West Bay at one time was the most popular district in the Island. We had a movie theatre, we had skating a rink, we had ice cream parlors, we had nightclubs yet we had little or no crime to speak of. There was no religious hypocrisy as there seems to be today. People respected the Sabbath, whether one observed it on Saturday or on Sunday. We listened to the teachings of God's Word, and not the word of our political leaders.

Today we have let some of them lead us down the path of destruction! Seldom questioning anything they tell us, seeming never to listen to the good advice given by those who try to warn us of  the dangers ahead on this path we're following.

We see the social upheaval  that has  come about  causing these things that are now manifesting themselves in our  society. They are happening throughout the Island, but to a greater extent in West Bay. We  scream and yell about the things that we see happening, but no one seems to listen when others  express their concerns. We see the decadence that has gradually crept into our  homes, our neighborhood, our district and our Island.   

And we call it prosperity!

At this point, we must pause and ask ourselves why and how could these awful things creep into that peaceful and caring community that we knew up until a few decades ago. Why did we not  see the dangers of a rapidly growing population and the importation of foreign customs and habits that caused us to lose that very special something that caused us to be known as the friendliest island in the Caribbean, and that special moniker, 'The Island that time forgot'?

It all happened quite suddenly. And it happened because we became so occupied with the pursuit  of material wealth that we could find no time for anything else. We adapted the mores and habits of those whom we so graciously welcomed and accepted in our Island. We forgot to spend time with our family, especially our kids. We let them have anything they asked for because we could afford it, thinking this is what our kids needed. Thinking this was love. How sad!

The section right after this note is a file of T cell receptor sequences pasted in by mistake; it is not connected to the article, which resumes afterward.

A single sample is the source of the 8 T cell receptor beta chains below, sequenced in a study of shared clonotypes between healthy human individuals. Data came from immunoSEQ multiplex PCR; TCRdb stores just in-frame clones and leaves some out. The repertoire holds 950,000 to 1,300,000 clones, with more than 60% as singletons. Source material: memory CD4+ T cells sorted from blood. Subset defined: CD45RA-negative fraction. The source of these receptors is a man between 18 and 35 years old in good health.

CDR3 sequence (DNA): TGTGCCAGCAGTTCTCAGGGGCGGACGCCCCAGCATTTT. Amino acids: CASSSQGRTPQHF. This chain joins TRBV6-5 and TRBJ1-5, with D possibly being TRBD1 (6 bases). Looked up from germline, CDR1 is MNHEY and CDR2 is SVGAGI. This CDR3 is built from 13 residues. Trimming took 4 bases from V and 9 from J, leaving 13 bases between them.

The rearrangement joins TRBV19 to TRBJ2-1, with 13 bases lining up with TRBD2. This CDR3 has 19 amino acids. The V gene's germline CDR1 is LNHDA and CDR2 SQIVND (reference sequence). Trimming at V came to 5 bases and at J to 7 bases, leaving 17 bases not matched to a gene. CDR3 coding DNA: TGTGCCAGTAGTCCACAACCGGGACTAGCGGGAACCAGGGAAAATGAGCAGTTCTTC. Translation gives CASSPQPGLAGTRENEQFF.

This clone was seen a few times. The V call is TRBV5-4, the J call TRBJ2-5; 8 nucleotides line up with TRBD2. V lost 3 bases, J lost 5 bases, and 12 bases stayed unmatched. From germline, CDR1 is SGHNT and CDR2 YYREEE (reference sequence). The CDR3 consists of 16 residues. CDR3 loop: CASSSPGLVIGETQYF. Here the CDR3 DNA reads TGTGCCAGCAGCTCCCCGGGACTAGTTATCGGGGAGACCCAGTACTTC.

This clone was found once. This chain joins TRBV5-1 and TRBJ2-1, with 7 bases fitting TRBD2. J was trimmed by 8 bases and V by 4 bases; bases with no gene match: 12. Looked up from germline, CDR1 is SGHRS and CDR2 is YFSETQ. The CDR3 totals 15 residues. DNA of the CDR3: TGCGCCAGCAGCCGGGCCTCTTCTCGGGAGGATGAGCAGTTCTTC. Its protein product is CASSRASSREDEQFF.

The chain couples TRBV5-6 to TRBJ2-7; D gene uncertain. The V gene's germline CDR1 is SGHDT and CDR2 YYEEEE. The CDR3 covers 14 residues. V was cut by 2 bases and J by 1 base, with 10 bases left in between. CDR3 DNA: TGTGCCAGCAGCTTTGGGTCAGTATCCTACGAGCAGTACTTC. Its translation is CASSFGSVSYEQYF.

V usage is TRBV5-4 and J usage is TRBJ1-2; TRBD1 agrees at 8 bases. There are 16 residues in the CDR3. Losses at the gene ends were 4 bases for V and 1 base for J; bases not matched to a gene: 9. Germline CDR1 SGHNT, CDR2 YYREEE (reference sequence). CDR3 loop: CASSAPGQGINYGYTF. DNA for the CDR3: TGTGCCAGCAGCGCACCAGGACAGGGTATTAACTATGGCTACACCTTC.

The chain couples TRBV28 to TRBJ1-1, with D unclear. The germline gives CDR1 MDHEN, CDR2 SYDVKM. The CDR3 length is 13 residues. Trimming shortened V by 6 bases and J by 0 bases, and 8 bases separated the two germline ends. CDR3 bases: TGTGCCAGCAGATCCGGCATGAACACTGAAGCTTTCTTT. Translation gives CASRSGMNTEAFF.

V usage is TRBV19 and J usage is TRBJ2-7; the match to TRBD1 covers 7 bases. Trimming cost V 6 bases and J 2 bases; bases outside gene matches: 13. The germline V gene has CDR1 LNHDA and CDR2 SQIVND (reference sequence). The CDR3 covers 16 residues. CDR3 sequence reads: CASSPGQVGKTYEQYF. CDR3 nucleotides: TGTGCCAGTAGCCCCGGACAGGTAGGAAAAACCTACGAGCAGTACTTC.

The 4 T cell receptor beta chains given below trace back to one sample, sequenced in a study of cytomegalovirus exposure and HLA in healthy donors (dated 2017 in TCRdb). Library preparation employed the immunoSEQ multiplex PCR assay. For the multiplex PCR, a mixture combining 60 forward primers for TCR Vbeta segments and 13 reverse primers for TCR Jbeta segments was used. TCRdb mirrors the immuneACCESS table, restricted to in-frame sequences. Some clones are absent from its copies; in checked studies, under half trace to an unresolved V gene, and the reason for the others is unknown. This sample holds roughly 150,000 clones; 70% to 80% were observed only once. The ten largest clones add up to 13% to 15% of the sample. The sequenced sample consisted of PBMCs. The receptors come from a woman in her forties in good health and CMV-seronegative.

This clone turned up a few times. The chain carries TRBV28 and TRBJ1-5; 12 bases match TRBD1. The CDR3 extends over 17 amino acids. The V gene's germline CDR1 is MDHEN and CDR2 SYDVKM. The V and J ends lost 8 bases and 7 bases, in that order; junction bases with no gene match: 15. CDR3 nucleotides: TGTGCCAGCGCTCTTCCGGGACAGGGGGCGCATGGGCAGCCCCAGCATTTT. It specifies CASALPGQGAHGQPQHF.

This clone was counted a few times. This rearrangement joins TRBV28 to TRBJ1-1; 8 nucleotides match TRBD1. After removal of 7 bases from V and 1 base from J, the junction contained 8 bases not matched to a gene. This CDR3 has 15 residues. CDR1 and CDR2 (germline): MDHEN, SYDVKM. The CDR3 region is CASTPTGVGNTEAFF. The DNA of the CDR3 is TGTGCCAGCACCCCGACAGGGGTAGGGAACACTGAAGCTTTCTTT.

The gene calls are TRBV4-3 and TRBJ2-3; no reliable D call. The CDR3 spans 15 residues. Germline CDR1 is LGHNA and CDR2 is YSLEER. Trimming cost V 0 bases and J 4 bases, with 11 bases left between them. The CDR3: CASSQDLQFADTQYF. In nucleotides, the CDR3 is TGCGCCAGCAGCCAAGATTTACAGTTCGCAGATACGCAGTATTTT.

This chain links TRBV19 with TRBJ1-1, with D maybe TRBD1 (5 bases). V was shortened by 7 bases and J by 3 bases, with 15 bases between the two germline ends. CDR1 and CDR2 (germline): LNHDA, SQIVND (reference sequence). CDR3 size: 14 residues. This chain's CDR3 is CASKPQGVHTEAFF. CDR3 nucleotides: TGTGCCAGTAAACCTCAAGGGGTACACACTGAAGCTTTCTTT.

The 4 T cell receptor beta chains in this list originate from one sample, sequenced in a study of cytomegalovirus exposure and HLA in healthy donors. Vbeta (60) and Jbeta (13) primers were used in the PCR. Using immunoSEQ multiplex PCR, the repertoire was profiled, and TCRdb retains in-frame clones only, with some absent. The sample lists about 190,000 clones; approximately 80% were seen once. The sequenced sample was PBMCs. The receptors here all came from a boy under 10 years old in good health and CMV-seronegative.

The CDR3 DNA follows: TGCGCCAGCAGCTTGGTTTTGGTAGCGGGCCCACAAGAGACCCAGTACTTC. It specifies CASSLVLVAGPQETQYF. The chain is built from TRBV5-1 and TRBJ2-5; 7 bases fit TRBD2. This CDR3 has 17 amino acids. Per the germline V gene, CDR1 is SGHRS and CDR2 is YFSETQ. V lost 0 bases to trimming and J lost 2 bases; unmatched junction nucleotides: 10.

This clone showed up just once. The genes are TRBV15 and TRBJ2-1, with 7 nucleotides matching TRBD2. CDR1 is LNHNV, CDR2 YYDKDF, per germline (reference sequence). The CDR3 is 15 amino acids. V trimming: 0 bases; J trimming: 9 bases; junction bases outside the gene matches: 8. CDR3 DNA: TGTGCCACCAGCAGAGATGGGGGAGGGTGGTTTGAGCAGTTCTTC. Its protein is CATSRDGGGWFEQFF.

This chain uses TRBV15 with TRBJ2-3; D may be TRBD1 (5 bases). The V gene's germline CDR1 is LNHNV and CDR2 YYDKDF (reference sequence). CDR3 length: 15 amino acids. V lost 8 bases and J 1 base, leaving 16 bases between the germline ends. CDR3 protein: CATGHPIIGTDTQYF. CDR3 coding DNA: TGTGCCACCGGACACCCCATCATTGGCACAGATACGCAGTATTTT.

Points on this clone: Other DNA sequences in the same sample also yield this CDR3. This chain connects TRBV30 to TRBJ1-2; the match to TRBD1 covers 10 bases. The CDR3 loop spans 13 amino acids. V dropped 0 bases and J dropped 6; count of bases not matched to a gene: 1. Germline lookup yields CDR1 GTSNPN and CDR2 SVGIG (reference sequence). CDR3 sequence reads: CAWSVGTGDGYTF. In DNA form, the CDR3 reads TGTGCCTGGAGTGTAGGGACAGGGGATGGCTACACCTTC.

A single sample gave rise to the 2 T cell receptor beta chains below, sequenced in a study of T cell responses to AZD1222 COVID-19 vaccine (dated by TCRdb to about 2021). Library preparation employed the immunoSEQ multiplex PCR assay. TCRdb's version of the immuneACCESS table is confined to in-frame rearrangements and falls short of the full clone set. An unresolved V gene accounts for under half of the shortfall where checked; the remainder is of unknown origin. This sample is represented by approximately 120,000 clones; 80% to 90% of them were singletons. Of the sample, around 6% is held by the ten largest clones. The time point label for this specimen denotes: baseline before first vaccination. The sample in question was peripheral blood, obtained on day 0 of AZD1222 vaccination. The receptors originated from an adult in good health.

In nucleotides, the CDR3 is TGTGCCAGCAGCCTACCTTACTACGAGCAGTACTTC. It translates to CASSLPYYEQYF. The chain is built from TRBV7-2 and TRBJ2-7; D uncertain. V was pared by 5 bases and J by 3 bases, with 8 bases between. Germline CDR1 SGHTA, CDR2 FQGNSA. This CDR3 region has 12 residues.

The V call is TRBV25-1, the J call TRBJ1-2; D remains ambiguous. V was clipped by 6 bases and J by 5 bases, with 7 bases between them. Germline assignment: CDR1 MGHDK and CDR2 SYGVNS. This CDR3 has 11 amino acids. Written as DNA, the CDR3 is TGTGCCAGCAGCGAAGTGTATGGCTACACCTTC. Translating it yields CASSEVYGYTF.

Caymanians! {meaning "ALL" of us} We must  adopt a new way of thinking, a way which will lead us back to those social mores and habits that caused us to love and care for each other, those wonderful qualities that made us seem like one big family — a family that lived in that little village which helped us raise our children.

Please, Please, Please! Take the time to hug your kids and tell them: "I love you". 

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Manderson one of only a few multiple jail breakers

| 22/08/2013 | 42 Comments

(CNS): Steve Manderson’s multiple escapes appear to put the local con into a record breaking category as one of only a handful of people in the world that have escaped multiple times from jail. Although the Guinness Book of Records has confirmed that they have no category for the highest number of jail breaks, research on the web reveals that Manderson, with six successful escapes from Cayman's jail, may only have one rival for the title of the most breaks from the same prison. A prisoner in Belize named Dennis Quilter has escaped from jail eight times but it is not clear if this was all from the same facility.